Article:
Psychiatric Service Dogs play an essential role in the lives of many people with psychiatric disabilities.
Service dogs were first legally protected in the Americans with Disabilities Act of 1990, though they’ve existed far longer. The first organizations for training Service Dogs opened in the 1920s and focused on physical disabilities, like guide dogs for blind people, and veterans with post-traumatic stress disorder (PTSD). Even today, guide dogs may make up nearly half of all Service Dogs.
Generally speaking, there are three main types of Service Dogs. Mobility dogs help people with blindness, deafness, and others with movement-related disabilities. Medical alert and response dogs help those with a myriad of disabilities that affect different body systems. Some dogs are able to detect and alert to changes in things like heart rate or blood sugar, while others respond to a symptom once it occurs, such as seizures and passing out. Psychiatric dogs, depending on the needs of their handlers, perform a wide variety of tasks that can include medical alert and response, pressure therapy, and security. Because many of the symptoms of psychiatric disabilities are not as visible as physical illness, psychiatric Service Dogs are often misunderstood and discredited as emotional support animals.
Psychiatric Service Dogs allow people with psychiatric disabilities like generalized and social anxiety disorders, depression disorders, mood disorders, post-traumatic stress disorder, autism spectrum disorder, and many others to regain their independence instead of or in addition to other treatment methods like medication. Nearly everyone that’s had a pet knows that they provide a unique level of comfort and companionship. Some people further benefit from a medically prescribed emotional support animal, which can be virtually any companion animal. Service dogs differ from emotional support animals in that they are specially trained to aid people that are disabled. Not every disabled person benefits from such a relationship, just as not everyone benefits from having an emotional support animal.
Golden retrievers make great psychiatric Service Dogs!
Psychiatric Service Dogs are capable of doing many tasks for their handlers. They might fetch medication on a schedule, or on-demand during an episode. They might turn on the lights or let their owner know if someone is in a room before their person enters. Service dogs can wake their owners up from nightmares, or wake them up with an alarm if they’re prone to oversleeping. In addition to tasks like these, they can provide tactile stimulation for people with destructive behaviors like hair pulling and skin picking, or provide guiding to exits for individuals with social anxiety in public places.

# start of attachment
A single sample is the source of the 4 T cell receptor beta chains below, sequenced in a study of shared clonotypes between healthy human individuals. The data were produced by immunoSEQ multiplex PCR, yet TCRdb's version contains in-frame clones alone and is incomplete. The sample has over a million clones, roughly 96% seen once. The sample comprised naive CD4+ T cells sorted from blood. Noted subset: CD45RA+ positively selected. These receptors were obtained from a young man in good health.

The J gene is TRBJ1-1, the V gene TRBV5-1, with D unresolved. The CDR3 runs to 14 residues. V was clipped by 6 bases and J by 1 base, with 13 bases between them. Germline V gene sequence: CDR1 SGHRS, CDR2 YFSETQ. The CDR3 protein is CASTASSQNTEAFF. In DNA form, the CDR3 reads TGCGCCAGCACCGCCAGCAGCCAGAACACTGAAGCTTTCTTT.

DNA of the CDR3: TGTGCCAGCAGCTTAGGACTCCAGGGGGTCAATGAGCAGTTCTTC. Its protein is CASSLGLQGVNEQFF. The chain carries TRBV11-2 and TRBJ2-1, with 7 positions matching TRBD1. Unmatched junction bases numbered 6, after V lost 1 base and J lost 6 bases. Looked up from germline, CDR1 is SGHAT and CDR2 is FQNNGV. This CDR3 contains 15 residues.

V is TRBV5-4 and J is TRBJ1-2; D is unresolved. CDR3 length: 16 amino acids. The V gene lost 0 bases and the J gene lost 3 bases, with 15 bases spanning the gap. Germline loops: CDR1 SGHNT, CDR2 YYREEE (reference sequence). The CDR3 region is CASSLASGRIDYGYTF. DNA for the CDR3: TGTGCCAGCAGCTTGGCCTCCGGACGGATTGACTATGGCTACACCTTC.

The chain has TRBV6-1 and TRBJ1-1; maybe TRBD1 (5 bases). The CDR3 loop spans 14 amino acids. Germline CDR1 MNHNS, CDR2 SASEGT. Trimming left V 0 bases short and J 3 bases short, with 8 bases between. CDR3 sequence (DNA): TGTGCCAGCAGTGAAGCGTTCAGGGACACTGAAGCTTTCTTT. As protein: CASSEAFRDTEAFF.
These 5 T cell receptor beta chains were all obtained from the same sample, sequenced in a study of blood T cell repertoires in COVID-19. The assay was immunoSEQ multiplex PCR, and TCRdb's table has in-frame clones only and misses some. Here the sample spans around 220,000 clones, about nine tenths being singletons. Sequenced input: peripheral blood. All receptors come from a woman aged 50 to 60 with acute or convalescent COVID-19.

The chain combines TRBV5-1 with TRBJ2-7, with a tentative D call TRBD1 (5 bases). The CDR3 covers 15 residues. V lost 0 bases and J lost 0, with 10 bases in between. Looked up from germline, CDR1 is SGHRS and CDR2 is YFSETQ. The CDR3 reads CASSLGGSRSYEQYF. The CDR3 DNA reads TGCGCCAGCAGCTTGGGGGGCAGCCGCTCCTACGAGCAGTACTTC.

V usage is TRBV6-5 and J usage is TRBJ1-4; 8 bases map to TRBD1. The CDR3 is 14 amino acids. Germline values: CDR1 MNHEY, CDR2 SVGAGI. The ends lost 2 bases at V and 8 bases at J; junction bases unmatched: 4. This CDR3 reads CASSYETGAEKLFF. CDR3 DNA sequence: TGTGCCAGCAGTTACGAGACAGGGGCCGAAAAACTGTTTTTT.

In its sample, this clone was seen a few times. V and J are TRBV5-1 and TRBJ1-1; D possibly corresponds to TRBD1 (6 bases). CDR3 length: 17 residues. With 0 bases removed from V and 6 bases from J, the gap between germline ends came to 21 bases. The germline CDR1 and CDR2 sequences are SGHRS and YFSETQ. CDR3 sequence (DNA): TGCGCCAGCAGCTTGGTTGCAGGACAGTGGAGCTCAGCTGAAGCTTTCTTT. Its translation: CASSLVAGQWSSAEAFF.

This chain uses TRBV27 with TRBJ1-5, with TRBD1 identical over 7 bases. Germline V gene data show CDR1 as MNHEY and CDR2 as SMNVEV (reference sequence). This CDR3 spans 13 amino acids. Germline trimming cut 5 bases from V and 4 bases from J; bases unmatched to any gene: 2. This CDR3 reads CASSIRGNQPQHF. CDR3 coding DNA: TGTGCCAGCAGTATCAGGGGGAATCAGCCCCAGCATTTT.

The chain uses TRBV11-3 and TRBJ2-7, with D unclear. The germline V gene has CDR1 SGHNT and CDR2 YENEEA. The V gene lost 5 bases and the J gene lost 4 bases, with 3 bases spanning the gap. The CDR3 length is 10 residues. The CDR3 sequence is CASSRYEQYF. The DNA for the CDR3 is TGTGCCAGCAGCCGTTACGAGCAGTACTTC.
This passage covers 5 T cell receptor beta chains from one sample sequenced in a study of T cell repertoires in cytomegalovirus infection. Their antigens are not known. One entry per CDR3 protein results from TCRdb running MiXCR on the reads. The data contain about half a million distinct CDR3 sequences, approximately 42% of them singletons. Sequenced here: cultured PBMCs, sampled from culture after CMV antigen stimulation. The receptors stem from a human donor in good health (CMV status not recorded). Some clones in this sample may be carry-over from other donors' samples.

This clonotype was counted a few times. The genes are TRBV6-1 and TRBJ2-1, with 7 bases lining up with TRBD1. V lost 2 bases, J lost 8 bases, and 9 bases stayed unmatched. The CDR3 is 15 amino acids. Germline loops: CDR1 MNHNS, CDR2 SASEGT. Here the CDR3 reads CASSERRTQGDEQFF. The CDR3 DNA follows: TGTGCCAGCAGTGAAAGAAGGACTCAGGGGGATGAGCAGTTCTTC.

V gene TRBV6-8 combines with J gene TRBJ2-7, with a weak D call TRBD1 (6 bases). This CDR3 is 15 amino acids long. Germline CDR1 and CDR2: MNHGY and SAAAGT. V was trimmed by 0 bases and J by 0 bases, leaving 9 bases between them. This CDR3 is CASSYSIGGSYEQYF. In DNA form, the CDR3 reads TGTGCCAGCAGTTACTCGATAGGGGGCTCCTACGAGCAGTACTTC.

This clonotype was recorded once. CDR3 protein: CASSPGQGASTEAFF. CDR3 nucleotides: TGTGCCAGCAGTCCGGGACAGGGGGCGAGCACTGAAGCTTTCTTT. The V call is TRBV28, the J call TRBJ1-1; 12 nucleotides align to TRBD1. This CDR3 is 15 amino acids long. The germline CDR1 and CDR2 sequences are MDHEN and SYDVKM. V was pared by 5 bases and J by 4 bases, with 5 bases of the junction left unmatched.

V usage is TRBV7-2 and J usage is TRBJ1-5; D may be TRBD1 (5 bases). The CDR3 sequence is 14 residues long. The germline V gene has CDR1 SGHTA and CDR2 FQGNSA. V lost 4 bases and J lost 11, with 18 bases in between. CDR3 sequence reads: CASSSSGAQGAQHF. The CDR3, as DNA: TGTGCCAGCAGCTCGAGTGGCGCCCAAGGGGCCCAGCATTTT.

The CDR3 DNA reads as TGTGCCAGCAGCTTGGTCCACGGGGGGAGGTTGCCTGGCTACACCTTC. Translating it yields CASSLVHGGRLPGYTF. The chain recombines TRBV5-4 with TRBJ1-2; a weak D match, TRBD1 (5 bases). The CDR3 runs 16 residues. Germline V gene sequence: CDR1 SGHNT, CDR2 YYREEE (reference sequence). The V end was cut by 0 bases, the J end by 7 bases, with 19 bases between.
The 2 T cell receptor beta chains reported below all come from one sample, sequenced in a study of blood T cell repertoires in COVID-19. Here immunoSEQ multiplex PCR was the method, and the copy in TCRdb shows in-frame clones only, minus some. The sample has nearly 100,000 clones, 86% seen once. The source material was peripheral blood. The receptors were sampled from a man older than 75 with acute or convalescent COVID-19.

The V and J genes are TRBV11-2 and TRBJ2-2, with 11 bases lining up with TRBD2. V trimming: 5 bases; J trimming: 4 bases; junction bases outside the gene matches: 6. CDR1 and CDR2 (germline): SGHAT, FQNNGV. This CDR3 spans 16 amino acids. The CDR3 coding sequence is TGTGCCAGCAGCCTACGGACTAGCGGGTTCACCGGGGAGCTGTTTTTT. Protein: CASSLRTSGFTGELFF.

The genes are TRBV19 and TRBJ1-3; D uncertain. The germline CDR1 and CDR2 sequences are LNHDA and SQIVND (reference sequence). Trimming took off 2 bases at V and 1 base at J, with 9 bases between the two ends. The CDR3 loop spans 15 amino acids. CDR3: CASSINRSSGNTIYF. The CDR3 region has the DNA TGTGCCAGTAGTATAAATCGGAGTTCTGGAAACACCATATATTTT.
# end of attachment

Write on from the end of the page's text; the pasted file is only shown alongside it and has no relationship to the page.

Any dog can be a Service Dog as long as they have proper training (2-3 years), good health, good temperament, and are an appropriate size for the handler’s needs. There are a few breeds more often seen than others as psychiatric Service Dogs, though. Golden retrievers are extremely popular as they are eager to please and easy to train. Most Service Dog programs train labs, goldens, and lab/golden mixes for all types of service work. Poodles are another good choice due to their calm demeanor. Various types of collies and shepherd dogs are another popular choice for their intuitive nature and tendency to form strong bonds with their owners. German shepherd dogs are often seen paired with veterans who suffer from PTSD. While not always the easiest dog breed to work with, their tendency to form extremely strong bonds to one person makes them a great intuitive choice for more active people. As always, making the decision to transform a rescue dog into a Service Dog is always a great idea provided a professional trainer has weighed in and tested the dog’s temperament. There are many people that undertake their dog’s training on their own with the help of a professional. There are also programs across the country that rescue dogs for service work instead of having their own breeding program.
No matter what type of work they do, all Service Dogs need to be focused on and attentive to their owners, even if they appear off-duty. Always remember to never pet or interact with any dog without first asking the owner. Service dogs aren’t required to have any form of identification, and not everyone wants to be asked about their dog or disability. Also, falsifying a pet as a Service D